Starting June 1, 2021, all files your create or upload across Google’s services will using the same account eat up some of your allotted storage space. If you’re on a free account, it’s only a matter of time before you fill it. And if you have an older Google account you use for long-term storage — but rarely log into — you might want to start doing that a lot more regularly.
Google’s changes to storage limits is a big shift from its current policy, especially for Google Photos, which used to let users upload unlimited photos for free as long as they were saved in the “High” quality instead of “Original.” Drive and Gmail also granted exceptions to certain files, but once Google’s new policy goes into effect next year, any new photos you upload or documents you create will count against your Google account’s total allotted cloud storage space.
Now that Google will soon start counting anything you’ve uploaded to Google Photos toward your storage limit — which tops out at 15GB for a free plan — it’s worth performing a personal audit. How much space am I using? How can I stretch my free plan as far as...Read more
The changes apply to all users on all devices, though there are some exceptions to which files are actually counted against your storage limit:
- Only photos and files created or uploaded after June 1, 2021 will take up data. Previously uploaded content will not be counted (unless you delete and re-upload the files after June 1, 2021).
- Photos taken with a Pixel phone and uploaded in “high” quality are not included in your cloud storage limit.
Most Google users only have 15GBs of free storage space to work with, so it won’t take long for avid photographers and people who do most of their work in Drive to use up their cloud data — especially if you have tons of files gobbling up space already.
When Google might might delete your account for inactivity
Not only are Google’s storage limits inconvenient, the company will start actively deleting data from accounts that exceed their limit or remain inactive for too long.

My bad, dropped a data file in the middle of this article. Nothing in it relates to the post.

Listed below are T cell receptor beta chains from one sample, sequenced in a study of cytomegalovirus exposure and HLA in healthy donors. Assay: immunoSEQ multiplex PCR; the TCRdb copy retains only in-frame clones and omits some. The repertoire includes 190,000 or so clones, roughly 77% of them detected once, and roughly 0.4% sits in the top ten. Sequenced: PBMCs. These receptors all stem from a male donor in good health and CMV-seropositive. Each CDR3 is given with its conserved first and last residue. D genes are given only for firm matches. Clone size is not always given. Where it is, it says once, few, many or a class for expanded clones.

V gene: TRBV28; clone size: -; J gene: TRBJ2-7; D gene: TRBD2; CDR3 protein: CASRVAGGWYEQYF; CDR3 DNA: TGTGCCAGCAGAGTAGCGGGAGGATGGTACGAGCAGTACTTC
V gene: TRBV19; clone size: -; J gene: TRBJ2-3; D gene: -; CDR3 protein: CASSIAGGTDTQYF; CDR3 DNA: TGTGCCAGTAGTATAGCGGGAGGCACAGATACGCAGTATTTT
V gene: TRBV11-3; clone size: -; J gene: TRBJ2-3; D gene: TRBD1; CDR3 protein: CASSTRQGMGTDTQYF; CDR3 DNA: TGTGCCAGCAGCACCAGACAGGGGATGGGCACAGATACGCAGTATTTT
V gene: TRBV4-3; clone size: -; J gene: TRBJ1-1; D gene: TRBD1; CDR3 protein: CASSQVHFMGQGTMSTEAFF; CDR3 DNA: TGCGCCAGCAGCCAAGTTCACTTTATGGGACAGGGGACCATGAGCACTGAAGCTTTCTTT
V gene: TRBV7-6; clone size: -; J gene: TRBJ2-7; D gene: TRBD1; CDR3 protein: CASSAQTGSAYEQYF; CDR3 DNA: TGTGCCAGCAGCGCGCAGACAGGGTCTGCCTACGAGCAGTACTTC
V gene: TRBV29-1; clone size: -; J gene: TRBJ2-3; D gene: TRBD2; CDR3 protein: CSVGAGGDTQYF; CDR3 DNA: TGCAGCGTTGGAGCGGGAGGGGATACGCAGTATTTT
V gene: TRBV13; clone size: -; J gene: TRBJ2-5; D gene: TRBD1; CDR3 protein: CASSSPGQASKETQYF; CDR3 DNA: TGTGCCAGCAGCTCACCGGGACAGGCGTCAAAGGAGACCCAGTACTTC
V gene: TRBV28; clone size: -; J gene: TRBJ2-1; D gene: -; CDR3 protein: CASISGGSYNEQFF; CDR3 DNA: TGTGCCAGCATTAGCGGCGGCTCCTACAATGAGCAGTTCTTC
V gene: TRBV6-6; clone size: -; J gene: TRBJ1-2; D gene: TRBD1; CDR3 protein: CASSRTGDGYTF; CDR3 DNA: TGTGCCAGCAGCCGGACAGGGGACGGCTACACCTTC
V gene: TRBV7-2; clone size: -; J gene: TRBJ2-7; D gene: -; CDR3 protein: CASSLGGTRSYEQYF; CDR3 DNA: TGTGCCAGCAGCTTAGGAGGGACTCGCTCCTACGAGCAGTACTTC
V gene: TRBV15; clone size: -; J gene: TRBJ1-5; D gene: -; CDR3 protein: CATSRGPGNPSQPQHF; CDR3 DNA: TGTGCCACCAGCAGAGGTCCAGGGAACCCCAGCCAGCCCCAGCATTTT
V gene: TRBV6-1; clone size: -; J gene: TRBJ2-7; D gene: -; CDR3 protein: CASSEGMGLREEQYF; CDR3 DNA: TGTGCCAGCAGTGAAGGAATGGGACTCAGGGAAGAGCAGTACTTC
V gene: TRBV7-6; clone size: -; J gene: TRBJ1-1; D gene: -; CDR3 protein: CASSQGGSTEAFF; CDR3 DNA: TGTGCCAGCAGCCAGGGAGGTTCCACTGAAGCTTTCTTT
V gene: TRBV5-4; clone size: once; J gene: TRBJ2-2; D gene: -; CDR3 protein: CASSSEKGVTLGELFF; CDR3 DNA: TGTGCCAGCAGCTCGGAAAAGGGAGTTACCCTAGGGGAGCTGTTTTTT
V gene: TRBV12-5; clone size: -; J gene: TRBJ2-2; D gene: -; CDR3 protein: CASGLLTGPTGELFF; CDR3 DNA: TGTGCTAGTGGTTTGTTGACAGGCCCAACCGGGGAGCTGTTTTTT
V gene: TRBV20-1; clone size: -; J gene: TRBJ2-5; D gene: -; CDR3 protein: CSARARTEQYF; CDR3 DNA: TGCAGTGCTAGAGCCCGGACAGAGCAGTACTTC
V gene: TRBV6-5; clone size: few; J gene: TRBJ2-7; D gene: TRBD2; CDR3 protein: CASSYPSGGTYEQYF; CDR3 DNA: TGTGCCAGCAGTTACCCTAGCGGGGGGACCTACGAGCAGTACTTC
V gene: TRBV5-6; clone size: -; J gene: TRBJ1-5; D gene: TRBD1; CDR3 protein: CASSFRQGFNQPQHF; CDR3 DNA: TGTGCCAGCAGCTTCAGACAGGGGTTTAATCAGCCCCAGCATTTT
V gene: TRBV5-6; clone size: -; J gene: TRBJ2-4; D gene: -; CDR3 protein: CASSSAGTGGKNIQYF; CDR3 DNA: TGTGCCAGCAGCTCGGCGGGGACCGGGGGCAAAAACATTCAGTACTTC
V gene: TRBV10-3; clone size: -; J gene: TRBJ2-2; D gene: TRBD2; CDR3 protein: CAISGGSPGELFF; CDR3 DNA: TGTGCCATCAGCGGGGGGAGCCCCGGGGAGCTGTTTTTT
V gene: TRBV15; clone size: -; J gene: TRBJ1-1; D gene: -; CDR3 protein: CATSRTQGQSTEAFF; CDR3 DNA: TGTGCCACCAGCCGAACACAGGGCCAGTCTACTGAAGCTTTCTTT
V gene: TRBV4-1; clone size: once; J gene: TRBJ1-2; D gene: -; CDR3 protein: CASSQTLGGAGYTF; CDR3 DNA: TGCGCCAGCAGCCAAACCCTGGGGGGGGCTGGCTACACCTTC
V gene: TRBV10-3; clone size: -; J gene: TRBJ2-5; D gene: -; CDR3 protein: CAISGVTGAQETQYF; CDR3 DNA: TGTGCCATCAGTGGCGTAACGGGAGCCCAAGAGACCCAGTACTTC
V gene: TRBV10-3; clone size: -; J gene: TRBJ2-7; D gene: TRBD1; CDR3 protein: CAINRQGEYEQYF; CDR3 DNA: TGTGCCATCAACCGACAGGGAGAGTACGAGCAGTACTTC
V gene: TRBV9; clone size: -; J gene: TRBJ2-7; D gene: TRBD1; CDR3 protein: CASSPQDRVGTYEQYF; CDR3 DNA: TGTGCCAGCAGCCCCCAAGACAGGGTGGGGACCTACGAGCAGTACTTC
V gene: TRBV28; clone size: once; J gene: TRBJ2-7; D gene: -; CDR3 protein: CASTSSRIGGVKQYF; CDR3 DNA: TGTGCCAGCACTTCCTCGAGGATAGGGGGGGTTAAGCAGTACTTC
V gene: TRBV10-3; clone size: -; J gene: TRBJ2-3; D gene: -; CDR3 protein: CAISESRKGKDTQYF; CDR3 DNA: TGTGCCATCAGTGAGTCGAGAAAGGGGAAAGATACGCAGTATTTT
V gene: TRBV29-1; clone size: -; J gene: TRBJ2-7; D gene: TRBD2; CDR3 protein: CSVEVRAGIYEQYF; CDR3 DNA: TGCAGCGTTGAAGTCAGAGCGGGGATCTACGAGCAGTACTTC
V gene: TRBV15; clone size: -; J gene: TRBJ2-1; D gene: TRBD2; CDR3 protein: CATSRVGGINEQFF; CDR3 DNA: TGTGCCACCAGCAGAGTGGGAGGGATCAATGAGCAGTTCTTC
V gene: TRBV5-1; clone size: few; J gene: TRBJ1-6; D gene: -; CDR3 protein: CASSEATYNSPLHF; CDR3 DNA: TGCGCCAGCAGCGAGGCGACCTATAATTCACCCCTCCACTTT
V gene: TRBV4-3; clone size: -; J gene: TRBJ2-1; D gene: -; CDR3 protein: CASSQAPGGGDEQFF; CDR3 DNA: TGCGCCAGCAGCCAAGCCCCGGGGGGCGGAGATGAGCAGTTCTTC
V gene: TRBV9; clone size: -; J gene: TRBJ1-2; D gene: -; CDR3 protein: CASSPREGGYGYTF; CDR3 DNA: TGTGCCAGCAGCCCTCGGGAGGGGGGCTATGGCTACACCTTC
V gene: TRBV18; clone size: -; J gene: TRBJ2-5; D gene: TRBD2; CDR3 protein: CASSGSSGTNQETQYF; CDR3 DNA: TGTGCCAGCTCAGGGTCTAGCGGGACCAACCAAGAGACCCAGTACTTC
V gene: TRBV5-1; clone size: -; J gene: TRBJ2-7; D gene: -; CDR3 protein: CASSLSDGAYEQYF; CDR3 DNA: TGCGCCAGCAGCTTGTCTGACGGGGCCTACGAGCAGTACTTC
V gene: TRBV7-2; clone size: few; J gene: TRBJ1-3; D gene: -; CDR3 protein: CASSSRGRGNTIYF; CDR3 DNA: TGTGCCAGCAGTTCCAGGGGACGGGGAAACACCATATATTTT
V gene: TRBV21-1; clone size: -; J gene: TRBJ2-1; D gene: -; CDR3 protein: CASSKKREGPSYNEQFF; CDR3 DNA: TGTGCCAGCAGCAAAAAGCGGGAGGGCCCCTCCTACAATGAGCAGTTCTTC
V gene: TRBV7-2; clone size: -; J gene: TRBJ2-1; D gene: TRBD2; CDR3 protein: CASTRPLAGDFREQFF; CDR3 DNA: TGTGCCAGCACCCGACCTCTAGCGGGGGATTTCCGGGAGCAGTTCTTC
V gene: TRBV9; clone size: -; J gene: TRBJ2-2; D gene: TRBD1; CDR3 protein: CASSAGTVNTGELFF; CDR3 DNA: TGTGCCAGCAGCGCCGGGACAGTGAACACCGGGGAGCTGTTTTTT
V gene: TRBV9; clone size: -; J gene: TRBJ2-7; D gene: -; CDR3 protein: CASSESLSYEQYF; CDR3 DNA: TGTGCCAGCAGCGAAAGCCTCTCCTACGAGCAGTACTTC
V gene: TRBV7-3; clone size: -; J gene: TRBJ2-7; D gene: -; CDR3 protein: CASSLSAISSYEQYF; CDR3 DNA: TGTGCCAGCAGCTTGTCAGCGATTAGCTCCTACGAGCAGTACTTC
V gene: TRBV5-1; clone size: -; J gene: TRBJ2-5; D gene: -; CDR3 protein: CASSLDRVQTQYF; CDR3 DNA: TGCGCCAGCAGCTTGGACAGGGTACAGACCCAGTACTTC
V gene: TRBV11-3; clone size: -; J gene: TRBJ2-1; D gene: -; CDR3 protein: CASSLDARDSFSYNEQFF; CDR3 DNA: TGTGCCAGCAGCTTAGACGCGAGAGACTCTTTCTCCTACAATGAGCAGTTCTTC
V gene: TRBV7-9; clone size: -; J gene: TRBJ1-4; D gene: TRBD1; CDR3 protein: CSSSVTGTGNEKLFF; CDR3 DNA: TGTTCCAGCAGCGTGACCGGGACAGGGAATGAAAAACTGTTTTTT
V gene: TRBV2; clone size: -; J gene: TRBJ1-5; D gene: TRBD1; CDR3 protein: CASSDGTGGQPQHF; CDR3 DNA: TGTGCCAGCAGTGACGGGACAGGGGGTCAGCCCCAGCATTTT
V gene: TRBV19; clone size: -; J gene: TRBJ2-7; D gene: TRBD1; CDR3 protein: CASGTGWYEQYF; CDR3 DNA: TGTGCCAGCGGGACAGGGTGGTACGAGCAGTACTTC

According to an email Google sent users, “If you’re inactive for 2 years (24 months) in Gmail, Drive, or Photos, we may delete the content in the product(s) in which you’re inactive. If you exceed your storage limit for 2 years, we may delete your content across Gmail, Drive, and Photos.”
Since the new restrictions don’t kick in until June 2021, the soonest your content could be deleted is June 1, 2023. As long as your account is active and you stay within your allotted storage, however, your content will remain safely in the cloud. Google is probably hoping this will push more users towards buying Pixel phones and larger Google One storage plans, but those aren’t the only solutions.
Get control of your Google storage
Before June hits, take some time to audit your various Google accounts, delete what you don’t need, and back up your photos elsewhere. (We have a guide for backing up and deleting your Google data using Google’s online data management tools, and how to migrate your Google Photos library elsewhere.)
If you’re not sure what other services are available, check our suggestions for the best Google Photo alternatives, the best cloud storage services, and free options for backing up your smartphone photos — though saving your photos and files on an external hard drive or even a burnable disc is always a good idea too.